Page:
Match Analysis

Mature Afghanistan leave with immense pride after statement World Cup campaign

Azmatullah Omarzai the latest talent to shine as new generation come to the fore

Firdose Moonda
Firdose Moonda
10-Nov-2023 • 14 hrs ago
They came. They saw. They even conquered. Just not the last of those on Friday.
Afghanistan leave the 2023 World Cup before the knockout matches, but as the team of the tournament for some. They are all but guaranteed a sixth-place finish - and with that, a spot at the 2025 Champions Trophy - and have presented a mature style of play that suggests they will be serious contenders in the tournaments to come.
In the immediate aftermath, Afghanistan will look at their batting against Bangladesh, and the dropped catches - against New Zealand, and especially off Glenn Maxwell in the Australia game when he was put down on 33 before making a match-winning double-hundred - as massive missed opportunities. But when they take the wide view, they should reflect on it with immense pride at a statement campaign, with collective and individual performances to build on.
Against South Africa in Ahmedabad, the loudest came from Azmatullah Omarzai, the allrounder who ended three short of becoming the second Afghan batter to score a World Cup century, and finished as their second-highest run-scorer with the highest average. As far as breakout World Cup performances go, Omarzai has definitely had one.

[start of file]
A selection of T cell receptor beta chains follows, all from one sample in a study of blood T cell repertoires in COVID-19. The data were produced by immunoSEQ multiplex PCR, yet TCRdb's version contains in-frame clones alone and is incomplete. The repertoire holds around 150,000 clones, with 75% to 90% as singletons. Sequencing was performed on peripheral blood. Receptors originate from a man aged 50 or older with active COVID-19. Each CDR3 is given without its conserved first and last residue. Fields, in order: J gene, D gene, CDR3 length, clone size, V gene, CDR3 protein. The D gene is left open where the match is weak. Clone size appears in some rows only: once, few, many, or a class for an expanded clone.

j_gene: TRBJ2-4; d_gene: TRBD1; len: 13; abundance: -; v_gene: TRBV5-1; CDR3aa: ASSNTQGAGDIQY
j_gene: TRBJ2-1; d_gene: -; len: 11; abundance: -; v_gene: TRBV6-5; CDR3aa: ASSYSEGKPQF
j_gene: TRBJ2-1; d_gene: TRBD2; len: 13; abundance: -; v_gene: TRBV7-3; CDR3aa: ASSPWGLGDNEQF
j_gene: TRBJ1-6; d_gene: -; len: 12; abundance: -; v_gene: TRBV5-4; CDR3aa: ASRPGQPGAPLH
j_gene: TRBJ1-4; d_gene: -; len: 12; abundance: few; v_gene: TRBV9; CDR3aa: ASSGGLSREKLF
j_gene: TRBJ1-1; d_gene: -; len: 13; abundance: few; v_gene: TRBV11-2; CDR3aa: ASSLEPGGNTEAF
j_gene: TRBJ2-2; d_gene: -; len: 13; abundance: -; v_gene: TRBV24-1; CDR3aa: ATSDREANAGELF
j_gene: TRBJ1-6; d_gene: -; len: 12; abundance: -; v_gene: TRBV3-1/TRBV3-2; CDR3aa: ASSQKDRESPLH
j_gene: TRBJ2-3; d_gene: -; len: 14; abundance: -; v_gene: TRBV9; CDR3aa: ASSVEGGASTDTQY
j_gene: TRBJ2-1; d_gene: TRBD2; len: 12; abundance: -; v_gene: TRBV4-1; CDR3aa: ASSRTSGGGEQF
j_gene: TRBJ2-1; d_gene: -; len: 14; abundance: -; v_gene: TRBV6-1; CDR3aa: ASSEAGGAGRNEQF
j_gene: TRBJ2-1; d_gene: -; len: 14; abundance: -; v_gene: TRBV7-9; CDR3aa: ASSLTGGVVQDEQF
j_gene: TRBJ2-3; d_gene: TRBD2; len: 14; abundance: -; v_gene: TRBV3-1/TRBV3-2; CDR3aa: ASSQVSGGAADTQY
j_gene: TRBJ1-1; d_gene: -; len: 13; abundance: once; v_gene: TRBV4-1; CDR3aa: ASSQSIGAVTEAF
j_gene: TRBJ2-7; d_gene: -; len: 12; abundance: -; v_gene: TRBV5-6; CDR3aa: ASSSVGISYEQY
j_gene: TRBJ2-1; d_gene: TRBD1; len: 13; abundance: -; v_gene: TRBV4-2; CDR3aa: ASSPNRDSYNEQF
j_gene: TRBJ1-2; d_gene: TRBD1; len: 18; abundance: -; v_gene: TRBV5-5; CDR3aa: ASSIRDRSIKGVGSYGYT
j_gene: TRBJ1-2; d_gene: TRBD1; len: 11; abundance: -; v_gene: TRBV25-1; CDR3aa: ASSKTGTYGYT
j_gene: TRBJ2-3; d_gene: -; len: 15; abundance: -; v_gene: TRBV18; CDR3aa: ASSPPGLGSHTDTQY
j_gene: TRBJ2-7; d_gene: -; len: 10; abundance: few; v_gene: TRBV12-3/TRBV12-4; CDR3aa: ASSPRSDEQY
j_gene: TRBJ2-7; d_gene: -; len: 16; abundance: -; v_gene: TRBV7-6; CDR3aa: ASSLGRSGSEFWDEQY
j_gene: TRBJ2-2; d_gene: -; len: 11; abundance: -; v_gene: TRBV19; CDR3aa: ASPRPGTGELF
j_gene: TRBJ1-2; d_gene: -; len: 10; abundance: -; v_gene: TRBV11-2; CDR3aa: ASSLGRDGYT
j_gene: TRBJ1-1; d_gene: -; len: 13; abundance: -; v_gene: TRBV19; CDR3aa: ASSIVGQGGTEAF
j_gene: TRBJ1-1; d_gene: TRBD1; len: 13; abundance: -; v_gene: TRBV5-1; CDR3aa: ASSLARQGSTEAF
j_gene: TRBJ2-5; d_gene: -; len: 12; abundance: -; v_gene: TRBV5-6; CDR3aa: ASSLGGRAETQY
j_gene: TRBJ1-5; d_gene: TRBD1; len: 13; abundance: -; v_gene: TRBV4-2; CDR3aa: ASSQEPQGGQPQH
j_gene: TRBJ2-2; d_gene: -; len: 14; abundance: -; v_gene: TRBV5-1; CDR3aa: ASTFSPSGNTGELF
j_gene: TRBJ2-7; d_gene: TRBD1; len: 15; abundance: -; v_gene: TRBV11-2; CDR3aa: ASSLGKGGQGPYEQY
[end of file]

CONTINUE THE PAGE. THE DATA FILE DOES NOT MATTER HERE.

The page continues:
He had only had 14 ODIs to his name before this World Cup, and had never batted at No. 5 for the national team. In Omarzai's first outing, he scored 62 against India in Delhi, where Afghanistan unveiled the batting blueprint they would use for the rest of the tournament. He followed up with two more unbeaten half-centuries - against Sri Lanka and South Africa - and picked up seven wickets along the way too. From what we've seen of Omarzai so far, he is a clean ball-striker and a strong off-side player, who can pounce on anything too wide.
"I've always been amazed at how he can time the ball," Jonathan Trott, Afghanistan's coach, said of Omarzai at the post-match press conference. "We saw the other night - he hit Mitchell Starc over his head, or over mid-off even, for six. It was the same thing today, over mid-off. Very rarely do you see players who are able to time the ball, and to hear the sound the ball makes when it comes off his bat..."
Omarzai hit three fours through the covers on Friday, but his shot of the day was the six he sent back over Aiden Markram's head. Even through the glass of the press box - and perhaps because the stadium was less than a tenth full - there was an audible thwack and a chorus of oooohs and aaahs, all agreeing with Trott's sentiment.
"He is a very special talent," he said. "I'm anxious to watch the IPL auction when his name comes up."
Apart from his obvious talent, the other reason to be heartened by Omarzai's performance is what it represents for Afghanistan's depth. Omarzai is part of the next generation of Afghan players, the ones that have come after the pioneers like Mohammad Nabi and Hashmatullah Shahidi. Omarzai was part of the Afghanistan Under-19 team that played at the 2018 age-group World Cup and reached the semi-final, and also included Rahmanullah Gurbaz, Ibrahim Zadran, Ikram Alikhil, Naveen-ul-Haq and Mujeeb Ur Rahman.